Michael A. Camp, 44, Former village resident
Michael A. Camp, 44, of Biloxi, Miss., died on Dec. 19, 2006. Camp was a resident of Forest Park for more than 30 years.
He is survived by three brothers, Jay, Dan and Rob; two nephews, Justin and Ryan; and a niece, Jessica Camp.
He was predeceased by his mother, Junette (Guttke) Camp.
Visitation hours will be held Dec. 27 from 3 p.m. to 9 p.m. at Zimmerman-Harnett Funeral Home at 7319 W. Madison St. Funeral services will be held at the same location on Thursday, Dec. 28 at 12 p.m. Interment will be in Concordia Cemetery.
Thomas Coates, 82, Oak Park resident
Thomas Coates, 82, of Oak Park, died on Dec. 19, 2006. Coates is a former resident of Cambridge, Mass., where he worked as an attorney and served as vice mayor and city councilor.
Coates is survived by his wife, Ceoria (Wickware) Coates; a son, Thomas D. Coates; and several nieces and nephews.
He was predeceased by his brother, Marian L. Williams.
Memorial services were held Dec. 23 at Zimmerman-Harnett Funeral Home at 7319 W. Madison St. Interment services will be private.
Berthold H. Schwaiger, 58, Founder of woodworking academy
Berthold H. Schwaiger, 58, died from complications related to diabetes on Dec. 17, 2006. Schwaiger was the founder and director of the Chicago Bauhaus Studios and Chicago Bauhaus Academy, formerly the Bauhaus Apprenticeship Institute of Oak Park and Forest Park, where he ran a woodworking school and an apprenticeship program that attracted students from around the world.
A native of Kassel, Germany, Schwaiger served as an apprentice and journeyman for eight years through the European guild system. In 1976, he graduated from the Fachschule des Moebelhandels (college of the furniture industry) in Cologne, where he studied interior and furniture product design, architecture, engineering and business management.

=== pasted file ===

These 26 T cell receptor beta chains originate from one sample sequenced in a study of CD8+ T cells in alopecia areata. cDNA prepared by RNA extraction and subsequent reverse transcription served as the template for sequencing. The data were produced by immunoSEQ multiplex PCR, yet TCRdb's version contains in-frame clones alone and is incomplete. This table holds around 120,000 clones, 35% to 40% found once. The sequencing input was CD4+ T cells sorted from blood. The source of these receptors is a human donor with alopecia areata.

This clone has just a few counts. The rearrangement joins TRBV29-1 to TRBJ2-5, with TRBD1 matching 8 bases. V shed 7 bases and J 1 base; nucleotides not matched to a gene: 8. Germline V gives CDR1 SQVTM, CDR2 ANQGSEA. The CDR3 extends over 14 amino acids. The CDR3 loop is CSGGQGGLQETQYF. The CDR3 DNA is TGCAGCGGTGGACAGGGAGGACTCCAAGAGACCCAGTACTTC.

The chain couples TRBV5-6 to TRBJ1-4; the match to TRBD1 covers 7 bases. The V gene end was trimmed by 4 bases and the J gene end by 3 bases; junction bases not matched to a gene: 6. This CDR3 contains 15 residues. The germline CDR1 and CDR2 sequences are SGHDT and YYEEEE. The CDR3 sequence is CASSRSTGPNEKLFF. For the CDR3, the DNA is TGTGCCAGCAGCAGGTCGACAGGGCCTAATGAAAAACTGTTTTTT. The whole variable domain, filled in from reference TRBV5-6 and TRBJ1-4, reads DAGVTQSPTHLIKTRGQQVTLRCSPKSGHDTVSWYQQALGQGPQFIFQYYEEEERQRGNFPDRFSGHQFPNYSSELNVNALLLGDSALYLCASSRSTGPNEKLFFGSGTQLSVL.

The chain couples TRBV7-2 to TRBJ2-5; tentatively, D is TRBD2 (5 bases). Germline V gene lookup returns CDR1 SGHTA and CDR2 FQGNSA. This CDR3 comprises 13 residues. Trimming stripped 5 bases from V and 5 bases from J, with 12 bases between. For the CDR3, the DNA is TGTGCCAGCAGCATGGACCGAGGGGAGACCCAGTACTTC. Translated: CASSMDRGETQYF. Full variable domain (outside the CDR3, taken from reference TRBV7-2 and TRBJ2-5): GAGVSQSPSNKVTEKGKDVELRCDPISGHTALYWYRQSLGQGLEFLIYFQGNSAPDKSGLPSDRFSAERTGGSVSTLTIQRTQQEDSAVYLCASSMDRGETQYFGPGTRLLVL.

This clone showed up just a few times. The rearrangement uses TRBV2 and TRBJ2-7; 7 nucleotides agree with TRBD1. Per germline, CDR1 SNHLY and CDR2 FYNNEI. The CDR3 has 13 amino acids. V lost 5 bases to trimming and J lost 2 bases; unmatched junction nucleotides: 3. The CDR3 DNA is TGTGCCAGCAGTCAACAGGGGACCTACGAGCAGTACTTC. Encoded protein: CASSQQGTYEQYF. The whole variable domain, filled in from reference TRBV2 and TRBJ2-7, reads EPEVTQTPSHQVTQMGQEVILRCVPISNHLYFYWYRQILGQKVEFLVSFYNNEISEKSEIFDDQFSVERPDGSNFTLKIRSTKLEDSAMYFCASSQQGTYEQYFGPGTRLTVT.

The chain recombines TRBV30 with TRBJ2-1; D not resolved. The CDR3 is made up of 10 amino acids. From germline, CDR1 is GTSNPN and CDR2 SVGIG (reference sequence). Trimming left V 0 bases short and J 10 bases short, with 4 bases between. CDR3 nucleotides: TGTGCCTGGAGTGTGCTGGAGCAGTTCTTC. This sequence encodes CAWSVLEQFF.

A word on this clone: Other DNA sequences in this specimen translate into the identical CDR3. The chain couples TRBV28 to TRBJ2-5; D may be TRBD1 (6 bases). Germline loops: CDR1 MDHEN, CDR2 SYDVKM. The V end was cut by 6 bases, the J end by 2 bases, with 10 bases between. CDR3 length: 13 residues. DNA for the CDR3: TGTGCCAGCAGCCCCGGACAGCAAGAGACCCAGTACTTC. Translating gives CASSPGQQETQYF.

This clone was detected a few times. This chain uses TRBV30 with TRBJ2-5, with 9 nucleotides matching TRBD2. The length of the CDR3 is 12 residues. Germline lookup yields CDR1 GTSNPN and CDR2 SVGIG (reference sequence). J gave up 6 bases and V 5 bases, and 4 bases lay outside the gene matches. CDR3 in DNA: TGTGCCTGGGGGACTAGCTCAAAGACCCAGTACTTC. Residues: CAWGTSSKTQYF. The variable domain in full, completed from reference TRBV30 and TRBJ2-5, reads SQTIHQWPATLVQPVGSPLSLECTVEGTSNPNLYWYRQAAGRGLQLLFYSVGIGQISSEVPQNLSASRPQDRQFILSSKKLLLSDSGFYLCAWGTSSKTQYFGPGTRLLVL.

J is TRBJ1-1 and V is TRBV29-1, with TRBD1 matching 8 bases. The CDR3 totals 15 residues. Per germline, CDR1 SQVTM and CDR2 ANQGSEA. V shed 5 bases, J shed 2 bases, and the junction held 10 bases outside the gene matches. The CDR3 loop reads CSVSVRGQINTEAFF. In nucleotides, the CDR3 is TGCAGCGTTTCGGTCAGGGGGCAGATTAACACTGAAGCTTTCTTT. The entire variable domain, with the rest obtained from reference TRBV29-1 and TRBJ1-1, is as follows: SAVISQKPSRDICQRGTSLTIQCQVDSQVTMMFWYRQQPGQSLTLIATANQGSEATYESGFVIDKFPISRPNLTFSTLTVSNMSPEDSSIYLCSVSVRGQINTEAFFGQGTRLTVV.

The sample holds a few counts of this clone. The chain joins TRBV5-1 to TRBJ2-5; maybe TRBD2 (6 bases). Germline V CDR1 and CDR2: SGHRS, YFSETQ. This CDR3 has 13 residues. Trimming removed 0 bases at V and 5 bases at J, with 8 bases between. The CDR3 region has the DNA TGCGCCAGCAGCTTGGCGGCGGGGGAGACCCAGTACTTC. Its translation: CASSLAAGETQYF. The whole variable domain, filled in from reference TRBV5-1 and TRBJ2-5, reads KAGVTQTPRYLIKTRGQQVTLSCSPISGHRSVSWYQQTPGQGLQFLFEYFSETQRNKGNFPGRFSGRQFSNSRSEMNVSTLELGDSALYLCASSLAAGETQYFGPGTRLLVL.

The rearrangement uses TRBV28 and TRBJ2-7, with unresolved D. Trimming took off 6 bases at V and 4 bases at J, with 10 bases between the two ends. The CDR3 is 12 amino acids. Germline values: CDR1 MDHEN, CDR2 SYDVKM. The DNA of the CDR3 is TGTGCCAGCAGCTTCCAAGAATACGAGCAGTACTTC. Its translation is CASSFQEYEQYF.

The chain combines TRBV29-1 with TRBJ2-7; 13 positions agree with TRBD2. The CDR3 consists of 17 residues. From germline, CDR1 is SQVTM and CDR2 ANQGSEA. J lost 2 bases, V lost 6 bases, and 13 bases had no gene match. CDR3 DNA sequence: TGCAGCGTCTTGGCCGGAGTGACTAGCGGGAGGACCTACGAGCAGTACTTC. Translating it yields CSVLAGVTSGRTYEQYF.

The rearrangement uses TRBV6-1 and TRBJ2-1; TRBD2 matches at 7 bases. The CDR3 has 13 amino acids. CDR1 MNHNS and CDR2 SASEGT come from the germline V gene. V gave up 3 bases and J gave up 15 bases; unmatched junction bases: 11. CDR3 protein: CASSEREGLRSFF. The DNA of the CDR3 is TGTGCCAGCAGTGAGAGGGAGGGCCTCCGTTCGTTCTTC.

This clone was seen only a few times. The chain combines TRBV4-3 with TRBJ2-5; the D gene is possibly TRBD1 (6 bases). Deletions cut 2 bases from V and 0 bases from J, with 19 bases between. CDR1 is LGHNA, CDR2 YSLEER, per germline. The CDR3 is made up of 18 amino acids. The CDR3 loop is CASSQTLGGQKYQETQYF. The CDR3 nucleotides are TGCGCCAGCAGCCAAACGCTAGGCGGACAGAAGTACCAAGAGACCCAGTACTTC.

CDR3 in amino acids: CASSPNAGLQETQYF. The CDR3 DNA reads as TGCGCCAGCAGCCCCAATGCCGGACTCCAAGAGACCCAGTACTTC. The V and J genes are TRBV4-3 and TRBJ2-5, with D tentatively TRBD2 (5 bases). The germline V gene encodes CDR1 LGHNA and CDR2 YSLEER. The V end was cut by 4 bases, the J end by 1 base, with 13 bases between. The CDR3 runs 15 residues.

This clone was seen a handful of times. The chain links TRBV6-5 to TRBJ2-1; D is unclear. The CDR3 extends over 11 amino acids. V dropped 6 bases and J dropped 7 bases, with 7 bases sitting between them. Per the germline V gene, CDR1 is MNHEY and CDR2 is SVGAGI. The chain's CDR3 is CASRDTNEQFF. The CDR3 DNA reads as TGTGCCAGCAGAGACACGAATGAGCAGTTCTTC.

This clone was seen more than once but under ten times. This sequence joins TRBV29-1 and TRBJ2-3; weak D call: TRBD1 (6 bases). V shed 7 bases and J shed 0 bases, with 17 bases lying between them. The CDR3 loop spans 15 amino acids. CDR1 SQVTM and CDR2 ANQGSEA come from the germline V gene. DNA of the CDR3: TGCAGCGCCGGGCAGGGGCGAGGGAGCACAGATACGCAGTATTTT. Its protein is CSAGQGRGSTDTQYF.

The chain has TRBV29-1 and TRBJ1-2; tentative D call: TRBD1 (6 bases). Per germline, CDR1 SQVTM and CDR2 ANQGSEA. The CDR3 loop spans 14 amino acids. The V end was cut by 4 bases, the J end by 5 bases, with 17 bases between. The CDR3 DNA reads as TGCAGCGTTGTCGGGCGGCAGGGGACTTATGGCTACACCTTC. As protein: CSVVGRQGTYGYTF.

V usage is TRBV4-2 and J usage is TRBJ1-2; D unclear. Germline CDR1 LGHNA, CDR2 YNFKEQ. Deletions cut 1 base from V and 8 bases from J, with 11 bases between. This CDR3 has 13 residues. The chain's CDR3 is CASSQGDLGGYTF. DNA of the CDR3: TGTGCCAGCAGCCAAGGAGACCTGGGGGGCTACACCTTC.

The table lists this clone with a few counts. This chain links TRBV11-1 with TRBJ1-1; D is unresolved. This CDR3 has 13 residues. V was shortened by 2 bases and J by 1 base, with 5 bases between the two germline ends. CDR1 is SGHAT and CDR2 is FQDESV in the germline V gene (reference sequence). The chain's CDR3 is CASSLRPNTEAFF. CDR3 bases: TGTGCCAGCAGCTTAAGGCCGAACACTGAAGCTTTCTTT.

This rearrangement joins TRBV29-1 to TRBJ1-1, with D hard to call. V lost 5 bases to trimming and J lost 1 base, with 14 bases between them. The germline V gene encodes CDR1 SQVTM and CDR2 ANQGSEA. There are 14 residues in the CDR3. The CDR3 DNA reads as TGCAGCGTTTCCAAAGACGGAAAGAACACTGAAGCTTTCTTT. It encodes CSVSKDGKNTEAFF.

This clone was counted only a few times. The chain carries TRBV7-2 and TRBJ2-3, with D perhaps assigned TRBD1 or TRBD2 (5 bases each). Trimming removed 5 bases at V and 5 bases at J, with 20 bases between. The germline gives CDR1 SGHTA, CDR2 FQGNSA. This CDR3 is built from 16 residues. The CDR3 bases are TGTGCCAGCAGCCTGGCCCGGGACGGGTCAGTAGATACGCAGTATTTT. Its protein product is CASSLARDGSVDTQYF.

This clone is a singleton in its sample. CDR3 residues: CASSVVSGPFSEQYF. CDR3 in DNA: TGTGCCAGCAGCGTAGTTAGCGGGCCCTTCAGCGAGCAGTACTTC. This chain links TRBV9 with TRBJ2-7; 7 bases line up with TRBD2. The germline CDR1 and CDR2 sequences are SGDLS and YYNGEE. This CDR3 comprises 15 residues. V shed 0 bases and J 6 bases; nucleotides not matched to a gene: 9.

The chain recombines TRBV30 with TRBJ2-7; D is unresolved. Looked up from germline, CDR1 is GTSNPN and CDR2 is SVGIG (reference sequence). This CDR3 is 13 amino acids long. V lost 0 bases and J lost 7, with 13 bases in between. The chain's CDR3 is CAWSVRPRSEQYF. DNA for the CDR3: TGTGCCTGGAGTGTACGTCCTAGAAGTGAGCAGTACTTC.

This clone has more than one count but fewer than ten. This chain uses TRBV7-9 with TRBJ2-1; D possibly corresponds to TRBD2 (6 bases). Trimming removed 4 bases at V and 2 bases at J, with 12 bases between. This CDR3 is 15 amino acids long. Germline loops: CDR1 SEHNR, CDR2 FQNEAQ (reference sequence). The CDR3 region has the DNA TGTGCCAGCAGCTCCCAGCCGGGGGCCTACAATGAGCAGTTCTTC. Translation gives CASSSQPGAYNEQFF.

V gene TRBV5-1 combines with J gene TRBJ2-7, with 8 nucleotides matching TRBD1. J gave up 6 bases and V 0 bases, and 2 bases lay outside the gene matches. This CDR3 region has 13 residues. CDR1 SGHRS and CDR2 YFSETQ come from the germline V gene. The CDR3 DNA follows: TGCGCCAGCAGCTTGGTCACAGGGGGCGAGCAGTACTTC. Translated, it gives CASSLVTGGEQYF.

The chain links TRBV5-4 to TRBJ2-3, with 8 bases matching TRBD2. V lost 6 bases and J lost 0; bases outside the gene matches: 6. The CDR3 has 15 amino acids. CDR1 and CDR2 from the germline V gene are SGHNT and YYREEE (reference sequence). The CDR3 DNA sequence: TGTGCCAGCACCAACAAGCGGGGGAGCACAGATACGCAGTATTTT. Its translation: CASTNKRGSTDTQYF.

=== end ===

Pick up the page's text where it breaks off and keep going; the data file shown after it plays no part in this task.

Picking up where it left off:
After coming to Chicago, Berthold Schwaiger’s unique philosophy and vision led to founding what is now known as the Chicago Bauhaus Studios and Chicago Bauhaus Academy.
This non-profit organization, for which Schwaiger served as president and teaching master, is dedicated to rigorous, practical and professional education in American art furniture. The program is deeply rooted in a philosophy focusing on the use of American hardwoods, avoiding the use of rainforest materials, and subscribing to the notion that furniture should last “as long as it takes a tree to grow.”
His work was twice selected from a field of 1,200 entrants to receive the national Design Journal ADEX award. Last May, the work of the Chicago Bauhaus was honored through a major retrospective exhibition at the Center for the Arts in Midland, Mich. Schwaiger was a member of the Furniture Society and the Chicago Artists’ Coalition.
Berthold Schwaiger is survived by a daughter, Tanya; a son, Aneus; as well as one grandson, David, who all reside in Germany. Memorial donations may be made to the Chicago Bauhaus Studio at 6525 N. Clark, Chicago, Ill.